The development bank’s Donald Terry said remittances will surpass foreign direct investment as a source of capital for Latin America and the Caribbean in 2003.

"The total aggregate of remittances to Latin America and the Caribbean during this decade is 

conservatively projected to reach more than $450 billion," said Terry, who described such a figure as "staggering."

The study also found that remittance flows were largely unaffected by the U.S. economic downturn of 2001-2002. Except for those in El Salvador, more than half of the recipients in every country in Latin America that the study examined reported that they had started getting money from relatives abroad over the past three years. Another finding said a majority  receiving remittances are women.

In addition, the study found that wire transfer companies such as Western Union and Money Gram remain, by far, the most common means of dispatching remittances, with 70 percent of the senders reporting that they use those firms. Banks are used by 11 percent, while 17 percent of senders use informal means such as the mail or rely on individuals who carry the funds by hand.

On the subject of wire transfer companies, Randal Quarles, the U.S. Treasury Department's assistant secretary for international affairs, said Monday that most remittance channels are expensive to use (charging fees as high as 40 percent of the remittance amount) and often difficult to access.

Quarles, addressing the Latin American Federation of Banks, said that in order to increase the efficiency of remittance services for senders and receivers and to help make these services more affordable and accessible for more people, the Treasury Department has been working with other U.S. government agencies to promote increased competition in the remittance industry.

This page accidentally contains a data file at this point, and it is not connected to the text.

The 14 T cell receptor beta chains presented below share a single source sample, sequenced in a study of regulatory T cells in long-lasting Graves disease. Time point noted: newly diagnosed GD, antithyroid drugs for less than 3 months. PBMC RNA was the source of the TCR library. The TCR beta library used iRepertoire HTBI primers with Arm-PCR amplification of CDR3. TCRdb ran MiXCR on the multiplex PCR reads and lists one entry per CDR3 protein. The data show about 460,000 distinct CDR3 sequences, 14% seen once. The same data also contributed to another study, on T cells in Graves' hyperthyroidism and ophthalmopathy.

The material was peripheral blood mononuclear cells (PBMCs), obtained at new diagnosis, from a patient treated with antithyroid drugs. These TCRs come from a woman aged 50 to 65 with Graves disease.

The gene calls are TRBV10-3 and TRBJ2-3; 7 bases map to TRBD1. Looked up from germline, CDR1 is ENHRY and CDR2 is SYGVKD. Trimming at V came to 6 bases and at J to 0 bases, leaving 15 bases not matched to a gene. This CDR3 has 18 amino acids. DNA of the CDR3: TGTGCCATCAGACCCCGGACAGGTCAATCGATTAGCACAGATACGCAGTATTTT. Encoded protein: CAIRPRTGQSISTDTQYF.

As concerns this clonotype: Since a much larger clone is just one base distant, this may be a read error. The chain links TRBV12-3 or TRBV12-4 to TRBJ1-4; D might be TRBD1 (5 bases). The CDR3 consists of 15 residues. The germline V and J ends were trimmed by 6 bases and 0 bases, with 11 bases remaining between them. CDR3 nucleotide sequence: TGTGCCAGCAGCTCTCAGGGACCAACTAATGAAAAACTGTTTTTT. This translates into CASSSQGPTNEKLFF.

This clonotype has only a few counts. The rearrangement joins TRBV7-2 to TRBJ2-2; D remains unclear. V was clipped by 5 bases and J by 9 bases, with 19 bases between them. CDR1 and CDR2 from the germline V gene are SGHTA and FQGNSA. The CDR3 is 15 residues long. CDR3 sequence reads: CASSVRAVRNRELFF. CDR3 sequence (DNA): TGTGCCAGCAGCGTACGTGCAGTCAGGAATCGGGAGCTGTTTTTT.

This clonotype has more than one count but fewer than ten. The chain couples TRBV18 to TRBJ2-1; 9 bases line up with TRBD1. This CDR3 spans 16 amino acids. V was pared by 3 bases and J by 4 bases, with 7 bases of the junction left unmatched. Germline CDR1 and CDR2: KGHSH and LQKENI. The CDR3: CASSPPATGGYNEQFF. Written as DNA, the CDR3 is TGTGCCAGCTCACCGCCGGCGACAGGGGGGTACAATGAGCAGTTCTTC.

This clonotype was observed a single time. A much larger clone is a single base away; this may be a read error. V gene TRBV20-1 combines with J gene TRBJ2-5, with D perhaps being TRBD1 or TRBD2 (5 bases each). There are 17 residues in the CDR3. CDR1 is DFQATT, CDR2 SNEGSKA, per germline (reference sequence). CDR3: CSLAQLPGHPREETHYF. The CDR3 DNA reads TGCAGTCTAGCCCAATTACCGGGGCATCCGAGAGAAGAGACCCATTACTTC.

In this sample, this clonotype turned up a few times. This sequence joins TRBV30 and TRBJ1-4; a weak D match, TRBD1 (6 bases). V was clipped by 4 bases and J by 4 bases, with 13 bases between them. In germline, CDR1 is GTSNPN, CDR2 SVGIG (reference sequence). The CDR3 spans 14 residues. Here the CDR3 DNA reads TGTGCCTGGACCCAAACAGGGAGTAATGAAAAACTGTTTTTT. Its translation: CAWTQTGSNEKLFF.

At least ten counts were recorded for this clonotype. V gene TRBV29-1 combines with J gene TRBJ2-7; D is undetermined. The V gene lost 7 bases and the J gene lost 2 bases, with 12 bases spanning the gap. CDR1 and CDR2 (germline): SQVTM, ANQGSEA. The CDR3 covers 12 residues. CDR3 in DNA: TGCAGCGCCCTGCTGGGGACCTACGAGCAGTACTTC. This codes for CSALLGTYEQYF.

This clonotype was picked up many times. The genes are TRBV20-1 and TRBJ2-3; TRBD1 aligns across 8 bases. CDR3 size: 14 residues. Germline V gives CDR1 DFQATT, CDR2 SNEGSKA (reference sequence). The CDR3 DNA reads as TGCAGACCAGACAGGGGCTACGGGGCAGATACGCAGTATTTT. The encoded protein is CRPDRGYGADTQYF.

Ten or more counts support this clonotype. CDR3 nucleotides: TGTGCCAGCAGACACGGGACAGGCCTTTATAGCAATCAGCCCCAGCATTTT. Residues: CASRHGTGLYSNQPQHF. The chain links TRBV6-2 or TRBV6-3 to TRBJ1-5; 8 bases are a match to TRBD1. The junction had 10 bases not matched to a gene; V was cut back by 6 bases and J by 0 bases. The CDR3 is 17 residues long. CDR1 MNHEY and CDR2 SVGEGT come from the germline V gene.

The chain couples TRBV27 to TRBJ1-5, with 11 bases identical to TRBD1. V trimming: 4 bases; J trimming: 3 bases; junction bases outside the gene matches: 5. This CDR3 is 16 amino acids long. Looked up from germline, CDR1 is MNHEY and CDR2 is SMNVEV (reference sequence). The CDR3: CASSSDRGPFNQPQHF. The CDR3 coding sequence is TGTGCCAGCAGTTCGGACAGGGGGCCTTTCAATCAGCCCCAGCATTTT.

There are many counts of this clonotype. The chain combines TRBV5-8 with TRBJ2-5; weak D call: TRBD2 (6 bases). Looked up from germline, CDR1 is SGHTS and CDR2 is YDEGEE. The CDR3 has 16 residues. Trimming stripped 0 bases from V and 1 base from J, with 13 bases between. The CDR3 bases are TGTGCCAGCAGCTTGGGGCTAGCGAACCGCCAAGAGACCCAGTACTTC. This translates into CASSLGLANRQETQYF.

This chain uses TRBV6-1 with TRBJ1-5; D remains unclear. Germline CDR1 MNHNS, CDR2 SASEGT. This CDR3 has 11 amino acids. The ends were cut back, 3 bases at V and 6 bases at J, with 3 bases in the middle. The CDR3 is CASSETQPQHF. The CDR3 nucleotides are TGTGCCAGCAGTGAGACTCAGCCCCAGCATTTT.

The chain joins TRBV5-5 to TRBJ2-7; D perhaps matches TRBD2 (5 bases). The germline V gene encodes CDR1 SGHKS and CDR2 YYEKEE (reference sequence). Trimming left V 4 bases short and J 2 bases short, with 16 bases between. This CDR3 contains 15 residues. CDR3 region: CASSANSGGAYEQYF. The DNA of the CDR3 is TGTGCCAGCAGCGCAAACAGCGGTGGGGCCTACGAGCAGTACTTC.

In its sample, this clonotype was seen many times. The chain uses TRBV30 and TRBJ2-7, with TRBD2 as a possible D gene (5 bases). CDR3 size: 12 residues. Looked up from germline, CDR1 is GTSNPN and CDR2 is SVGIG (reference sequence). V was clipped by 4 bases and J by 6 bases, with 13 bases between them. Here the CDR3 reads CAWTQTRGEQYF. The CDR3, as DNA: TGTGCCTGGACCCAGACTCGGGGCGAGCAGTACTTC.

Queen outlines thrust of Blair's legislative plans
By the A.M. Costa Rica wire services

LONDON, England — Britain's Queen Elizabeth II has formally opened Parliament, outlining the government's legislative program for the coming year. Strengthening relations between Europe and the United States and combating international terrorism are among the government's top foreign policy priorities. 

In time-honored tradition, it was the queen who unveiled to the Parliament the government's legislative agenda for the coming year. Among the main foreign policy concerns of Prime Minister Tony Blair's cabinet is rebuilding the trans-Atlantic relationship that has suffered since the war in Iraq.

"My government will work for a strong partnership between Europe and the United States, underpinned by NATO, and for effective action in tackling the threat from global terrorism and weapons of mass destruction," she said.

The government plans to meet the threat with 

tougher anti-terrorism legislation and measures to strengthen civil defense. 

"The threat from international terrorism and a changing climate have led to a series of emergencies and heightened concerns for the future," continued Queen Elizabeth. "My government will introduce a bill creating a long-term foundation for civil contingencies capable of meeting these challenges. . . . "

Blair's government also reaffirms its long-term commitment to peace and stability in Afghanistan and the Middle East. 

"My government will maintain Britain's commitment to rebuilding Afghanistan and Iraq, to promoting peace in the Middle East and to tackling the underlying causes of conflict and extremism," she said.

Among the more controversial measures on the domestic agenda is the government's plan to introduce a national identity card and impose tighter controls on asylum seekers in Britain. 

Political turmoil in Nicaragua worries some here
By the A.M. Costa Rica staff